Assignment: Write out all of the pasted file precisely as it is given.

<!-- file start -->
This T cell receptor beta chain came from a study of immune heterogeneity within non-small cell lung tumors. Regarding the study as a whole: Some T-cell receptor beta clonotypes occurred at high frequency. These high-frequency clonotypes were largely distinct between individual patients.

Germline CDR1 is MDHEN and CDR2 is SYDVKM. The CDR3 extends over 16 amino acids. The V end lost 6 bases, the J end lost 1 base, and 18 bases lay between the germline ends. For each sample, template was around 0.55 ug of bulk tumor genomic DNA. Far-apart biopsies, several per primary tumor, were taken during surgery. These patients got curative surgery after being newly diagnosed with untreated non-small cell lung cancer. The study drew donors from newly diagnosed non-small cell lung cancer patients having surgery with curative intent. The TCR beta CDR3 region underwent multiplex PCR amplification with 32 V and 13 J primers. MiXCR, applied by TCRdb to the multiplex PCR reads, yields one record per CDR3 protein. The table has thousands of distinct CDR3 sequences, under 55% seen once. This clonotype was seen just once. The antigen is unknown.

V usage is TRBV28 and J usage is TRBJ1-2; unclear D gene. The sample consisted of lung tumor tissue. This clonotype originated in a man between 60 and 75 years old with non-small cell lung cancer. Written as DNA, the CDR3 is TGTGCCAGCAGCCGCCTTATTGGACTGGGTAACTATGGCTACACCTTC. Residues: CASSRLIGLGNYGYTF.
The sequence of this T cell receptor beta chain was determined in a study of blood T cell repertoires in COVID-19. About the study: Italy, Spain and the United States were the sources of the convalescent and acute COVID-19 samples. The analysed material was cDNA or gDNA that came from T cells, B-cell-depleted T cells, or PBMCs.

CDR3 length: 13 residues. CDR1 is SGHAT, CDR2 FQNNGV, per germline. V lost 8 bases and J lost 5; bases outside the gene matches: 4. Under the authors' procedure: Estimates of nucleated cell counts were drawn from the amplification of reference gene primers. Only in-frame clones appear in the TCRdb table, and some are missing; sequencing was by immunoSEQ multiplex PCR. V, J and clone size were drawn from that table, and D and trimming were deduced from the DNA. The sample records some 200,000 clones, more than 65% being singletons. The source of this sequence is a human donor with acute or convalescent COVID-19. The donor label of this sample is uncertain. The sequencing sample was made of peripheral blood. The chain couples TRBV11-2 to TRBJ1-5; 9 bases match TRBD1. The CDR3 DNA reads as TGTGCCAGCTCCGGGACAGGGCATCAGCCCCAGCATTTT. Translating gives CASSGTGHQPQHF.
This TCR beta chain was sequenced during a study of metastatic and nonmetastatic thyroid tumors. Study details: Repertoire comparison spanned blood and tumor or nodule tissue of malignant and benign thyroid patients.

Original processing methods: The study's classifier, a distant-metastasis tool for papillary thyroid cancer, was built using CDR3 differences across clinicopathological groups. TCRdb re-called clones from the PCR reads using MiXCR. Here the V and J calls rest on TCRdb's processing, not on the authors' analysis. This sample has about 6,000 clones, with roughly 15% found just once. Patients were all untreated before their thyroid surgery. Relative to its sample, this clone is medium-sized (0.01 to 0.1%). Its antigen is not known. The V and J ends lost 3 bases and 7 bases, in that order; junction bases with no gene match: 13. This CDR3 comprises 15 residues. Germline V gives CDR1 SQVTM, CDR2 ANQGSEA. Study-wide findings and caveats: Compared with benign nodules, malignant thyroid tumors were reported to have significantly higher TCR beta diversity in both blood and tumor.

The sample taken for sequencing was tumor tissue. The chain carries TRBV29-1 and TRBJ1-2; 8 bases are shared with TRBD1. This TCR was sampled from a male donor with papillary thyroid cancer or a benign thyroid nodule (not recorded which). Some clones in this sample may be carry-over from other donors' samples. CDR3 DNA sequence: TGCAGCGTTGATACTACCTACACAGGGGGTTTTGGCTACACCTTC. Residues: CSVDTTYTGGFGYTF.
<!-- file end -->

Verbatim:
This T cell receptor beta chain came from a study of immune heterogeneity within non-small cell lung tumors. Regarding the study as a whole: Some T-cell receptor beta clonotypes occurred at high frequency. These high-frequency clonotypes were largely distinct between individual patients.

Germline CDR1 is MDHEN and CDR2 is SYDVKM. The CDR3 extends over 16 amino acids. The V end lost 6 bases, the J end lost 1 base, and 18 bases lay between the germline ends. For each sample, template was around 0.55 ug of bulk tumor genomic DNA. Far-apart biopsies, several per primary tumor, were taken during surgery. These patients got curative surgery after being newly diagnosed with untreated non-small cell lung cancer. The study drew donors from newly diagnosed non-small cell lung cancer patients having surgery with curative intent. The TCR beta CDR3 region underwent multiplex PCR amplification with 32 V and 13 J primers. MiXCR, applied by TCRdb to the multiplex PCR reads, yields one record per CDR3 protein. The table has thousands of distinct CDR3 sequences, under 55% seen once. This clonotype was seen just once. The antigen is unknown.

V usage is TRBV28 and J usage is TRBJ1-2; unclear D gene. The sample consisted of lung tumor tissue. This clonotype originated in a man between 60 and 75 years old with non-small cell lung cancer. Written as DNA, the CDR3 is TGTGCCAGCAGCCGCCTTATTGGACTGGGTAACTATGGCTACACCTTC. Residues: CASSRLIGLGNYGYTF.
The sequence of this T cell receptor beta chain was determined in a study of blood T cell repertoires in COVID-19. About the study: Italy, Spain and the United States were the sources of the convalescent and acute COVID-19 samples. The analysed material was cDNA or gDNA that came from T cells, B-cell-depleted T cells, or PBMCs.

CDR3 length: 13 residues. CDR1 is SGHAT, CDR2 FQNNGV, per germline. V lost 8 bases and J lost 5; bases outside the gene matches: 4. Under the authors' procedure: Estimates of nucleated cell counts were drawn from the amplification of reference gene primers. Only in-frame clones appear in the TCRdb table, and some are missing; sequencing was by immunoSEQ multiplex PCR. V, J and clone size were drawn from that table, and D and trimming were deduced from the DNA. The sample records some 200,000 clones, more than 65% being singletons. The source of this sequence is a human donor with acute or convalescent COVID-19. The donor label of this sample is uncertain. The sequencing sample was made of peripheral blood. The chain couples TRBV11-2 to TRBJ1-5; 9 bases match TRBD1. The CDR3 DNA reads as TGTGCCAGCTCCGGGACAGGGCATCAGCCCCAGCATTTT. Translating gives CASSGTGHQPQHF.
This TCR beta chain was sequenced during a study of metastatic and nonmetastatic thyroid tumors. Study details: Repertoire comparison spanned blood and tumor or nodule tissue of malignant and benign thyroid patients.

Original processing methods: The study's classifier, a distant-metastasis tool for papillary thyroid cancer, was built using CDR3 differences across clinicopathological groups. TCRdb re-called clones from the PCR reads using MiXCR. Here the V and J calls rest on TCRdb's processing, not on the authors' analysis. This sample has about 6,000 clones, with roughly 15% found just once. Patients were all untreated before their thyroid surgery. Relative to its sample, this clone is medium-sized (0.01 to 0.1%). Its antigen is not known. The V and J ends lost 3 bases and 7 bases, in that order; junction bases with no gene match: 13. This CDR3 comprises 15 residues. Germline V gives CDR1 SQVTM, CDR2 ANQGSEA. Study-wide findings and caveats: Compared with benign nodules, malignant thyroid tumors were reported to have significantly higher TCR beta diversity in both blood and tumor.

The sample taken for sequencing was tumor tissue. The chain carries TRBV29-1 and TRBJ1-2; 8 bases are shared with TRBD1. This TCR was sampled from a male donor with papillary thyroid cancer or a benign thyroid nodule (not recorded which). Some clones in this sample may be carry-over from other donors' samples. CDR3 DNA sequence: TGCAGCGTTGATACTACCTACACAGGGGGTTTTGGCTACACCTTC. Residues: CSVDTTYTGGFGYTF.